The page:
Holland Land Purchase, 1793–1825 Edit

On July 20, 1793, the Holland Land Purchase, including the land of present-day Buffalo, was completed with land being acquired from the Seneca Indians and brokered by Dutch investors from Holland. [12] The Treaty of Big Tree removed Iroquois title to lands west of the Genesee River in 1797. [13] Although other Senecas were involved in ceding their land, the most famous today is Red Jacket, who died in Buffalo in 1830. His grave is in Forest Lawn Cemetery.

In the fall of 1797, Joseph Ellicott, the architect who helped survey Washington, D.C. with brother Andrew, [14] [15] was appointed as the Chief of Survey for the Holland Land Company. [16] Over the next year, he began to survey the tract of land at the mouth of Buffalo Creek. This was completed in 1803, [17] and the new village boundaries extended from the creekside in the south to present-day Chippewa Street in the north and Carolina Street to the west, [18] which is where most settlers remained for the first decade of the 19th century. [ citation needed ]

Starting in 1801, parcels were sold through the Holland Land Companies office in Batavia, New York. The settlement was initially called Lake Erie, then Buffalo Creek, soon shortened to Buffalo. Although the company named the settlement "New Amsterdam," the name did not catch on, reverting to Buffalo within ten years. [19] [18] Buffalo had the first road to Pennsylvania built in 1802 for migrants passing through to the Connecticut Western Reserve in Ohio. [20]

In 1804, Ellicott designed a radial grid plan that would branch out from the village forming bicycle-like spokes, interrupted by diagonals, like the system used in the nation's capital. [21] It is one of only three radial street patterns in the US [ citation needed ] . In the middle of the village was the intersection of eight streets, in what would become Niagara Square. Several blocks to the southeast he designed a semicircle fronting Main Street with an elongated park green, formerly his estate. [22] [23] This would be known as Shelton Square, [24] at that time the center of the city (which would be dramatically altered in the mid-20th century), [25] with the intersecting streets bearing the names of Dutch Holland Land Company members, [26] [i] today Erie, Church and Niagara streets. [22] Lafayette Square also lies one block to the north, which was then bounded by streets bearing Iroquois names. [17]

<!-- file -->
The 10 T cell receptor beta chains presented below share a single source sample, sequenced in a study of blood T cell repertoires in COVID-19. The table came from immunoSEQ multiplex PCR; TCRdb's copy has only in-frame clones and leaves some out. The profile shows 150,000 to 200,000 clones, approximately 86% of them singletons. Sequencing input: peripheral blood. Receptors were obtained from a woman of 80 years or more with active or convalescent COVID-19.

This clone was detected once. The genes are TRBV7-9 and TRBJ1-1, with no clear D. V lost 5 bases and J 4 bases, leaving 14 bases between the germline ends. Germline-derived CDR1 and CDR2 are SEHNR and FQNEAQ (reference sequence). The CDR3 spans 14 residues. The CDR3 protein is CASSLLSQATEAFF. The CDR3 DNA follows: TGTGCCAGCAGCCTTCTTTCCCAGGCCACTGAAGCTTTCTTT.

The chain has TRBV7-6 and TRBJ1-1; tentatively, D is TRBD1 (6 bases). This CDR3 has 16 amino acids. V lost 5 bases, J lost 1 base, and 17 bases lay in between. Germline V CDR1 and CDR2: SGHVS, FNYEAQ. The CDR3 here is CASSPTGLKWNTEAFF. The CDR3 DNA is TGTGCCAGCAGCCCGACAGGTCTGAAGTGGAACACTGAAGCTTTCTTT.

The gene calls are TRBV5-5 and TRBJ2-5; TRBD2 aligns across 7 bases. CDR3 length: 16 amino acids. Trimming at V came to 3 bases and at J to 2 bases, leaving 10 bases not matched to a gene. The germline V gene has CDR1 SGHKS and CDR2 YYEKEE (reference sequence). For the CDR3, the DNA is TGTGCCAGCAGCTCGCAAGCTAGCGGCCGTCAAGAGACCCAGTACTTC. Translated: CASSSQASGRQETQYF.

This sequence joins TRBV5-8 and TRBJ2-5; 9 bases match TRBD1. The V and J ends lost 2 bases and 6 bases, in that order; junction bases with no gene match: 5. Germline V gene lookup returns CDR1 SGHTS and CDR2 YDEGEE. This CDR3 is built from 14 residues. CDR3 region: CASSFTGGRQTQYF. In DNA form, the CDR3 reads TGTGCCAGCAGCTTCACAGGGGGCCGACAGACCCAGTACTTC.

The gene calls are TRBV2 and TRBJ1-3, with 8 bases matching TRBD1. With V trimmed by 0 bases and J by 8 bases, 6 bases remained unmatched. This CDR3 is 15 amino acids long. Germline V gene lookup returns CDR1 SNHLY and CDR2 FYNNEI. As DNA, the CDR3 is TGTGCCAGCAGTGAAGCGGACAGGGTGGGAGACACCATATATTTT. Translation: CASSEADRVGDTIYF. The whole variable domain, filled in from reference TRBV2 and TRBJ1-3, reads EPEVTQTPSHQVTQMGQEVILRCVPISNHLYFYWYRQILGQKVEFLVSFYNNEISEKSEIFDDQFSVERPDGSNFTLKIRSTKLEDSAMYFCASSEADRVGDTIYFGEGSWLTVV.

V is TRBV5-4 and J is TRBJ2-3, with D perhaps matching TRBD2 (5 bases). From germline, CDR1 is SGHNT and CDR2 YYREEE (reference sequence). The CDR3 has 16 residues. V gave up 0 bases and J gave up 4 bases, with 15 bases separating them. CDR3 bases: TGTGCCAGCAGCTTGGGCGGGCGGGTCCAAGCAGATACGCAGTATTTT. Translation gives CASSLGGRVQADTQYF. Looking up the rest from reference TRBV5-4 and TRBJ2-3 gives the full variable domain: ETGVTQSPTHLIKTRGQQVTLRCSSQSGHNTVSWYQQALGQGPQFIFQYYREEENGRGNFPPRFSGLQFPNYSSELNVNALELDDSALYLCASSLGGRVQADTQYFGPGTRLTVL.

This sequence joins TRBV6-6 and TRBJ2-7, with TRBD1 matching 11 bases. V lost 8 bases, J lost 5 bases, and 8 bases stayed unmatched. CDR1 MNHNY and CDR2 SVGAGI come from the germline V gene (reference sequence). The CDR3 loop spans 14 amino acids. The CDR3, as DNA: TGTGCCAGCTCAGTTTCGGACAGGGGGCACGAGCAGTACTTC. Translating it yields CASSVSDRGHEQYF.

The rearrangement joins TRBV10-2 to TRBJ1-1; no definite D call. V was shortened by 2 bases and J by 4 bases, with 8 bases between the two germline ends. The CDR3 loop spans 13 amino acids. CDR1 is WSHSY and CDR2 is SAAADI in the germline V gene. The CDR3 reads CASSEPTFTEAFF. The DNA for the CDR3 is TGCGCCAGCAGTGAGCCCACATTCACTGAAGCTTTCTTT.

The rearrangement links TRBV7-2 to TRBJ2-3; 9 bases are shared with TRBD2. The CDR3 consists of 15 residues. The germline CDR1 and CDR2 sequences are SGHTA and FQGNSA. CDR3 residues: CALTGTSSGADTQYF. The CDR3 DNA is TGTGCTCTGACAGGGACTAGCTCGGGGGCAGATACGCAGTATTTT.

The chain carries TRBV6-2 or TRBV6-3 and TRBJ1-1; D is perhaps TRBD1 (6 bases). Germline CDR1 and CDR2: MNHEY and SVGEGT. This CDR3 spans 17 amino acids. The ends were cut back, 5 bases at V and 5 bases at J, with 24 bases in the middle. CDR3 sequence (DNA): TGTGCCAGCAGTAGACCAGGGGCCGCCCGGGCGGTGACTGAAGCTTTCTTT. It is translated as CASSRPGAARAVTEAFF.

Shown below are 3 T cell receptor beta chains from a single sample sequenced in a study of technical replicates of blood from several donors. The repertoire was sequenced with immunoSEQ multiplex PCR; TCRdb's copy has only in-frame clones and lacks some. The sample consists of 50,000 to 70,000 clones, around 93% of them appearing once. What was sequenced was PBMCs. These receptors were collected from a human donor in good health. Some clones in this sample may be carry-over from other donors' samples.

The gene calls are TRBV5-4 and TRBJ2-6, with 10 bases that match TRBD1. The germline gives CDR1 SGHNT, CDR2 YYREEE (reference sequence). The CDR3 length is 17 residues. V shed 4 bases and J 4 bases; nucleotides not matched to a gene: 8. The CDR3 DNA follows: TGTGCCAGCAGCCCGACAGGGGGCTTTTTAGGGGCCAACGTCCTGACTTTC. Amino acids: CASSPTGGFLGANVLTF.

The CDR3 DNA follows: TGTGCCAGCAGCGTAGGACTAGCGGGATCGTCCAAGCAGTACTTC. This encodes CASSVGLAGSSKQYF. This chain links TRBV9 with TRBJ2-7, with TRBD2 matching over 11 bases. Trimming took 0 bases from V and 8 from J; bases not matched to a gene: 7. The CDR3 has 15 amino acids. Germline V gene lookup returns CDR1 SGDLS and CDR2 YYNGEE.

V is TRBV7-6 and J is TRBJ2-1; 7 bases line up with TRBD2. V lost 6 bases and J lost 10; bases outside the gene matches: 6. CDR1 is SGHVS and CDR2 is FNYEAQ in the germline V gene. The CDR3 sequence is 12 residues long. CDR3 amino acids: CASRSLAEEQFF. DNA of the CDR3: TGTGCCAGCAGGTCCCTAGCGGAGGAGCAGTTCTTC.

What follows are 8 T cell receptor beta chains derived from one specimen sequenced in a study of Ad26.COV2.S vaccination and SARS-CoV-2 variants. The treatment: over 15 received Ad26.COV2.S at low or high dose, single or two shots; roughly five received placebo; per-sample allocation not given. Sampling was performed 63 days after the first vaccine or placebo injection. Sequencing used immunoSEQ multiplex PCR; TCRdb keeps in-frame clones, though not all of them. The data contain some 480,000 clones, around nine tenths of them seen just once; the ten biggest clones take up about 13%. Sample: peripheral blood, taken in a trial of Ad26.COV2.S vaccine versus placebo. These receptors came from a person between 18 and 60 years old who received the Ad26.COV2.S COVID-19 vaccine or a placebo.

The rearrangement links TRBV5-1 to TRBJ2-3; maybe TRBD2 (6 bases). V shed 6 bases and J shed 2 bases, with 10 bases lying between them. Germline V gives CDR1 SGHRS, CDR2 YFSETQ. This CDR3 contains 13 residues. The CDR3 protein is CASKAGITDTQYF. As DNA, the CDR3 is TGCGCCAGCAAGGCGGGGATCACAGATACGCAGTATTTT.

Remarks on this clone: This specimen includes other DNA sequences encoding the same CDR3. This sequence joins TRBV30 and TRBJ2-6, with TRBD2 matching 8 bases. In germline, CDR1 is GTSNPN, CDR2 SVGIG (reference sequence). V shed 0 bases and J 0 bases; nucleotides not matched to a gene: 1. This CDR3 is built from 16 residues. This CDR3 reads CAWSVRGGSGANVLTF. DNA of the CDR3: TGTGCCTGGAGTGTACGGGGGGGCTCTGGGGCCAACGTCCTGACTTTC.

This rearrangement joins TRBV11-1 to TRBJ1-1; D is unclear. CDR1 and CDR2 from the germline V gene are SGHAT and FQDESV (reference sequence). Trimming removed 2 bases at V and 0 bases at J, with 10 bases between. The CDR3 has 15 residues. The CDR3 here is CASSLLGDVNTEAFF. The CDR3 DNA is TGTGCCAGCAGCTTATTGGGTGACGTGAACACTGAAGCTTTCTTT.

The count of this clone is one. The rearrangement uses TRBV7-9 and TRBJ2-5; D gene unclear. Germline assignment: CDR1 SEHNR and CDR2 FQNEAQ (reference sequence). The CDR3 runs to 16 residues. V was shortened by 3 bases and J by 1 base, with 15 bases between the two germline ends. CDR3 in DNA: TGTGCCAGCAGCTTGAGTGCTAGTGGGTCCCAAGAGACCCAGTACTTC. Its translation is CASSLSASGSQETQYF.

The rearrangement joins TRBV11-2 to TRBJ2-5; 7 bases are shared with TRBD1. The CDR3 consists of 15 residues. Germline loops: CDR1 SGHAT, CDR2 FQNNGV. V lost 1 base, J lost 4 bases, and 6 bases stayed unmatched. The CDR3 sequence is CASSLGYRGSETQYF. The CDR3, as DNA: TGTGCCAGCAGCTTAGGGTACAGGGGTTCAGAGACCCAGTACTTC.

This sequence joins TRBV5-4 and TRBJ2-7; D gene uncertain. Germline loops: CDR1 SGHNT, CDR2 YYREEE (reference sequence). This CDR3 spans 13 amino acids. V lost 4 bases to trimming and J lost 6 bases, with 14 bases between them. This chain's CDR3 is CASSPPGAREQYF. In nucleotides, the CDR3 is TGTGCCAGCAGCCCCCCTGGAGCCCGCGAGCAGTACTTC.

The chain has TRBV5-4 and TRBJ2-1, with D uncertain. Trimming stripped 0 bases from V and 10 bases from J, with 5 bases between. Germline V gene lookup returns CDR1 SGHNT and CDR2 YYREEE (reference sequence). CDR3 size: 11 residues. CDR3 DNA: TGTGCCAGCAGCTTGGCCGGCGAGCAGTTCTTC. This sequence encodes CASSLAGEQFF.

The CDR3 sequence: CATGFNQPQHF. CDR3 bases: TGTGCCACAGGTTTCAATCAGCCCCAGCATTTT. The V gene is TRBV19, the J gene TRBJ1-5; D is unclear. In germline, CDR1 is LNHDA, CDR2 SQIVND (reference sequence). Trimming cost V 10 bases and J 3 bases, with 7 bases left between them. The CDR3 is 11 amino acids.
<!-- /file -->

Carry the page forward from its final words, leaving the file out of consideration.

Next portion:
In 1804, Buffalo's population was estimated at 400, similar to Batavia, but Erie County's growth was behind Chautauqua, Genesee and Wyoming counties. [27] Neighboring village Black Rock to the northwest (today a Buffalo neighborhood) was also an important center. [22] Horatio J. Spafford noted in A Gazetteer of the State of New York that in fact, despite the growth the village of Buffalo had, Black Rock "is deemed a better trading site for a great trading town than that of Buffalo," especially when considering the regional profile of mundane roads extending eastward. [27] Before the east-to-west turnpike [ further explanation needed ] was completed, travelling from Albany to Buffalo would take a week, [28] while even a trip from nearby Williamsville to Batavia could take upwards of three days. [29] [j]

According to an early resident, the village had sixteen residences, a schoolhouse and two stores in 1806, primarily near Main, Swan and Seneca streets. [30] There were also blacksmith shops, a tavern and a drugstore. [31] The streets were small at 40 feet wide, and the village was still surrounded by woods. [32] The first lot sold by the Holland Land Company was on September 11, 1806, to Zerah Phelps. [33] By 1808, lots would sell from $25 to $50. [34]

Although slavery was rare in the state, limited instances of slavery had taken place in Buffalo during the early part of the 19th century. General Peter Buell Porter is said to have had five slaves during his time in Black Rock, and several news ads also advertised slaves for sale. [35]

In 1808, Niagara County was established with Buffalo as its county seat. In 1810, the Town of Buffalo was formed from the western part of the Town of Clarence. Also in 1810, a courthouse was built. By 1811, the population was 500, with many people farming or doing manual labor. [36] The first newspaper to be published was the Buffalo Gazette in October that same year. [34]

On December 30, 1813, during the War of 1812, British troops and their Native American allies first captured the village of Black Rock, and then the rest of Buffalo. On December 31, 1813, most of Buffalo and the village of Black Rock were burned by the British after the Battle of Buffalo. [37] [38] The battle and subsequent fire was in response to the unprovoked destruction of Niagara-on-the-Lake, then known as "Newark," by American forces. [39] [40] On August 4, 1814, British forces under Lt. Colonel John Tucker and Lt. Colonel William Drummond, General Gordon Drummond's nephew, attempted to raid Black Rock and Buffalo as part of a diversion to force an early surrender at Fort Erie the next day, but were defeated by a small force of American riflemen under Major Lodwick Morgan at the Battle of Conjocta Creek, and withdrew back into Canada. Consequently, Fort Erie's siege under Gordon Drummond later failed, and British forces withdrew. Though only three buildings remained in the village, rebuilding was swift, finishing in 1815. [41] [42]